The 28-year-old infielder, who was a native of Georgia and credited for breaking the color barrier, had his contract purchased just five days ahead of the Dodgers’ season-opener after spending the previous year with the team’s minor league affiliate the Montreal Royals.

Robinson and the Royals enjoyed a very successful 1946 campaign, winning 100 games while capturing the Governor’s Cup for beating the Syracuse Chiefs in five contests.

In his debut with the Dodgers, Robinson recorded one run and one walk in three plate appearances while Pete Reiser led Brooklyn with three runs on two hits. Eddie Stanky also scored a run against Boston while drawing one walk.

Robinson, who was named the 1947 MLB Rookie of the Year, would conclude his initial season by producing 125 runs, 175 hits, 31 doubles, five triples, 12 home runs, and 48 RBI in 590 plate appearances. He led the National League with 29 stolen bases in 1947 while helping Brooklyn reach the World Series. Unfortunately, Brookly lost the World Series in seven games to the New York Yankees, but Robinson and the Dodgers would win the Fall Classic eight years later.

The 1955 World Series victory against the Yankees would be the only championship Robinson would celebrate as he would retire the following season after leading Brooklyn back to the Fall Classic against New York.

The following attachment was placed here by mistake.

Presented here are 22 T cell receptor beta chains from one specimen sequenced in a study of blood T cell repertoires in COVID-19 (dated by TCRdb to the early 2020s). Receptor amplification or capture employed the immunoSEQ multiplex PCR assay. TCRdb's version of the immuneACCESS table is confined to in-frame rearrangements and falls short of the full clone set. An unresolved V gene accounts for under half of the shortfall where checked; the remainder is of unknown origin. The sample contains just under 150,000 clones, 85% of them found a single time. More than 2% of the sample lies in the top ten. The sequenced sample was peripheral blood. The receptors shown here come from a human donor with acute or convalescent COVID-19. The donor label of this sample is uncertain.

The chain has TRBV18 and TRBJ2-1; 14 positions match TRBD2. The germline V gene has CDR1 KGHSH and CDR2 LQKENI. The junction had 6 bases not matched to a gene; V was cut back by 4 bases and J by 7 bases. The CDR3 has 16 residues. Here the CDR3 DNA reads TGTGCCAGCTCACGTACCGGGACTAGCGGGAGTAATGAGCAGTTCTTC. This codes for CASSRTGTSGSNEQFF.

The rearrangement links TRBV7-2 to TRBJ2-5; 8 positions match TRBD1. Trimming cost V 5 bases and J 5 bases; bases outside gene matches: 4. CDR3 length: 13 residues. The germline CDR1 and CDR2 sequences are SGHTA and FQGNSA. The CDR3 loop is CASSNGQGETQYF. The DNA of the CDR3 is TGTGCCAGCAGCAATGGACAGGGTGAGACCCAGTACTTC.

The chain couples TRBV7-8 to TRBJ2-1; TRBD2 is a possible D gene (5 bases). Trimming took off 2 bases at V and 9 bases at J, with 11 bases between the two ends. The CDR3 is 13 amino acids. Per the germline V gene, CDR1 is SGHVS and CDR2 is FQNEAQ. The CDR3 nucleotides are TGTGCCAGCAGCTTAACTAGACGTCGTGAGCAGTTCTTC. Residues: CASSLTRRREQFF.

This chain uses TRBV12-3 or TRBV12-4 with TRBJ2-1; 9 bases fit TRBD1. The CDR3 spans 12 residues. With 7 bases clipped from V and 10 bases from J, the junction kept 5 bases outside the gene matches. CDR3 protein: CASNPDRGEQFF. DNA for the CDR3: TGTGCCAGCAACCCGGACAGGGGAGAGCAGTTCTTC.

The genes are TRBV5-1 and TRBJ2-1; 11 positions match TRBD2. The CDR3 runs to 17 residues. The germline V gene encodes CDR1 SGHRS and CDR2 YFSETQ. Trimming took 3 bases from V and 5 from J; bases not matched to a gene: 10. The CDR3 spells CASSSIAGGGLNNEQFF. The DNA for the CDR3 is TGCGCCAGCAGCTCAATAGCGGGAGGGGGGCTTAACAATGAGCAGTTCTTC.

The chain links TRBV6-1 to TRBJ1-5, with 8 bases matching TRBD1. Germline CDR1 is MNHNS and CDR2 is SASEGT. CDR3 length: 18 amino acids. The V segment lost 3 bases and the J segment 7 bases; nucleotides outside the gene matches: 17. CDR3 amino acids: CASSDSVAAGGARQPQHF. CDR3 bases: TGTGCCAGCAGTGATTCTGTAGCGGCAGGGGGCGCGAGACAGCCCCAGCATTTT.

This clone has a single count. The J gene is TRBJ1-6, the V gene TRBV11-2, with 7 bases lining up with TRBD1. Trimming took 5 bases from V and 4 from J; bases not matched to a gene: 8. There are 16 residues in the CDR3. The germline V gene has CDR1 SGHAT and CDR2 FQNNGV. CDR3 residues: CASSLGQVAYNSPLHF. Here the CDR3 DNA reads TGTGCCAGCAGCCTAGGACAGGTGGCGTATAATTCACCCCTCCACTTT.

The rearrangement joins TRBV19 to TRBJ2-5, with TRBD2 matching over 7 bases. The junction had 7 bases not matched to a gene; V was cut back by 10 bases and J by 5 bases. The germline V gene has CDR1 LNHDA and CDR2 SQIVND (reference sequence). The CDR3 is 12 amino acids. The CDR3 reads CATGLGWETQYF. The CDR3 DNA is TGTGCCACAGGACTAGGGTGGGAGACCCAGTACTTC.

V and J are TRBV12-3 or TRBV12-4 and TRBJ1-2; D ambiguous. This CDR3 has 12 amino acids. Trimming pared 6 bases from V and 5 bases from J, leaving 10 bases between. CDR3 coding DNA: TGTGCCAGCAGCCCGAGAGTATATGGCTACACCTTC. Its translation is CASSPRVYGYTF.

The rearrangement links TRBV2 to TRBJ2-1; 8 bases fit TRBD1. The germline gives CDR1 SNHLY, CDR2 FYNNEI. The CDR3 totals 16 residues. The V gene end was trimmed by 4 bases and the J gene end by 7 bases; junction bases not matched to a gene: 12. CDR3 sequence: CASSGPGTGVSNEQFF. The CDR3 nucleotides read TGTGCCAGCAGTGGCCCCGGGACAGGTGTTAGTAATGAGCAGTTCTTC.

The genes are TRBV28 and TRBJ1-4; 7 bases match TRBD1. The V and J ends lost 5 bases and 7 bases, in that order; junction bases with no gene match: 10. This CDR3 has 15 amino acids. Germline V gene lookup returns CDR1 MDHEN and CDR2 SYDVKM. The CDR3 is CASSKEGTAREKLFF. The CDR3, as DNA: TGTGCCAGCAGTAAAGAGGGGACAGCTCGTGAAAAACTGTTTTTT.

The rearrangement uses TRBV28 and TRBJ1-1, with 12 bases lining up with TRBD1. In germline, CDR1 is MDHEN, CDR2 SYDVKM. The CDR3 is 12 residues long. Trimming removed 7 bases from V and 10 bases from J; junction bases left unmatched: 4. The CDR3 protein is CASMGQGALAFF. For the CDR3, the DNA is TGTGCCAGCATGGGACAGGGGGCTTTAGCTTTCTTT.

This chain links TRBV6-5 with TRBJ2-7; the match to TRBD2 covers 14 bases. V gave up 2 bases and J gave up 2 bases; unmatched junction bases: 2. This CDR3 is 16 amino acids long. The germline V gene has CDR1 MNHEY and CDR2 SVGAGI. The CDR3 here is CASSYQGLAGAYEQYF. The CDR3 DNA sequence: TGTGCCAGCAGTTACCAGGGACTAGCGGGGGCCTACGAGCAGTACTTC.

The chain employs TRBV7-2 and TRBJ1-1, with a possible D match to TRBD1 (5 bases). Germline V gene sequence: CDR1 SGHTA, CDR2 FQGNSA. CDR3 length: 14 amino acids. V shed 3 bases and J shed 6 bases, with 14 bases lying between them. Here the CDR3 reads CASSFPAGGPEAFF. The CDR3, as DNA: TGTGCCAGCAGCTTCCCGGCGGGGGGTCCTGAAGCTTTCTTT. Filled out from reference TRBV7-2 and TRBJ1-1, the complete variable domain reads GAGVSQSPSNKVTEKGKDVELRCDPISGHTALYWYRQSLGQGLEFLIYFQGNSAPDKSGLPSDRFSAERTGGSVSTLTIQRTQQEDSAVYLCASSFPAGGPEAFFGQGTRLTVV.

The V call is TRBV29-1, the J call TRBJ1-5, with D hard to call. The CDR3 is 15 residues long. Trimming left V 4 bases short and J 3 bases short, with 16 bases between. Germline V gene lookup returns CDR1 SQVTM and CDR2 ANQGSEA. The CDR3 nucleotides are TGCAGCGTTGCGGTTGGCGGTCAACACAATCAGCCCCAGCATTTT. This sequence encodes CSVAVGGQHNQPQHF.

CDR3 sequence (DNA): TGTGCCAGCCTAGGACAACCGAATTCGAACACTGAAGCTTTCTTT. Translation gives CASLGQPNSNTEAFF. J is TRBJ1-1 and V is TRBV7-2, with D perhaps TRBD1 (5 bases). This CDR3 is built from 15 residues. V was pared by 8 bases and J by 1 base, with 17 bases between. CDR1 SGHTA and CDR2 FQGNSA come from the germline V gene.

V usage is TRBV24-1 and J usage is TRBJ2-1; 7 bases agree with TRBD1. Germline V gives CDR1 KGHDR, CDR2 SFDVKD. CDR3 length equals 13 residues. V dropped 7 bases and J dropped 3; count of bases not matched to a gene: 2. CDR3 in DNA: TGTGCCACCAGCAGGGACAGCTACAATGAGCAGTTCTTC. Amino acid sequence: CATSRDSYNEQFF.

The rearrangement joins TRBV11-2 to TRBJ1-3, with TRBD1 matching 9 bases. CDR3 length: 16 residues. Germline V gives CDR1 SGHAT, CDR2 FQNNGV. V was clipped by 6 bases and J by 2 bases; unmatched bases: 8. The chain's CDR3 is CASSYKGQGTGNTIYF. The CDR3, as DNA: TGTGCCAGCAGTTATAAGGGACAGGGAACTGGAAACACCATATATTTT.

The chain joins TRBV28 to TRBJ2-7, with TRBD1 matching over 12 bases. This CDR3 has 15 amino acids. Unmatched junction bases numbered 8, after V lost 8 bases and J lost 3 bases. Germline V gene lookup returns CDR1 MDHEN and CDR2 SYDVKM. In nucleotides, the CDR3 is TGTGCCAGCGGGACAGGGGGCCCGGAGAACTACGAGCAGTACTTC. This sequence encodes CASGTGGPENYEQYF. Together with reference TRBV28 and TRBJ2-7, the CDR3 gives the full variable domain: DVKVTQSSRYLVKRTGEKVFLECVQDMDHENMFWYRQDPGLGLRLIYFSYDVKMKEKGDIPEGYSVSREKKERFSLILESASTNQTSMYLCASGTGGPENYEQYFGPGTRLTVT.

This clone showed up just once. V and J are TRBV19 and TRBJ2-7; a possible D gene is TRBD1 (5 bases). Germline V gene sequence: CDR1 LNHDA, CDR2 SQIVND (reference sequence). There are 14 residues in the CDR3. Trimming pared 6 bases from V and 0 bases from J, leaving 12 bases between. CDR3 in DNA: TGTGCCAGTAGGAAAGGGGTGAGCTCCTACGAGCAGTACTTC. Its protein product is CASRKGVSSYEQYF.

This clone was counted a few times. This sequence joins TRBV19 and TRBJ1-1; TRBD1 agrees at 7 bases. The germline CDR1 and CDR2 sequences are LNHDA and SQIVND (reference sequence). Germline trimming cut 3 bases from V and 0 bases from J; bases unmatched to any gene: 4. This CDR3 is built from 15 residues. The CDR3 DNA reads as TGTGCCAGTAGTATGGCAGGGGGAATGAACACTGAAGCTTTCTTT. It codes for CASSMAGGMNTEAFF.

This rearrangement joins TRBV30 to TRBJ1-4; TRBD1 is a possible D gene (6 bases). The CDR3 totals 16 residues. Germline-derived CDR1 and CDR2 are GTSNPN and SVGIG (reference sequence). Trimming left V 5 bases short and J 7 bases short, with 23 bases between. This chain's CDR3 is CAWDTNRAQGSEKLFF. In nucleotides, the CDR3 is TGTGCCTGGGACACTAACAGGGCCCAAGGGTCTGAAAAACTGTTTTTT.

Years after his 10-year career with the Dodgers ended, the MLB permanently retired his No. 42 before former commissioner Bud Selig announced that April 15th would be known as “Jackie Robinson Day.” The first official “Jackie Robinson Day” was held in 2004 with every player wearing the No. 42.

On This Date In History: Friday, April 10th, 2020

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By NoontimeSports.com | @NoontimeNation 

Welcome to Friday, everyone – we also like to call it Fri-Yay (hope that is OK with everyone!).

As usual, we hope this post finds everyone doing well and staying safe – remember, we are ALL in this together, so take a break from the scary news and revisit some exciting sports moments, which occurred on this exact date (April 10th).

Have a wonderful rest of your morning (and day), as well as a wonderful weekend, everyone.


On This Date in History: Friday, April 10th, 2020

  • 1913: President Woodrow Wilson throws the first pitch ahead of the Washington Senators‘ 2-1 victory over the New York Yankees. Additionally, 1913 marked the rebranding of New York’s ballclub from the Highlanders to the Yankees.
  • 1934: The Chicago Blackhawks win their first-ever Stanley Cup with a 1-0 double-overtime win over the Detroit Red Wings. Harold “Mush” March netted the game-winner 11 minutes into the second extra session for Chicago. The game was held at Chicago Stadium.
  • 1945: The Brooklyn Tigers and Boston Yankees merged operations to compete as one team in the 1945 NFL. Referred to as the Yanks, the team played most of its games in Boston and concluded the season with a 3-6-1 record.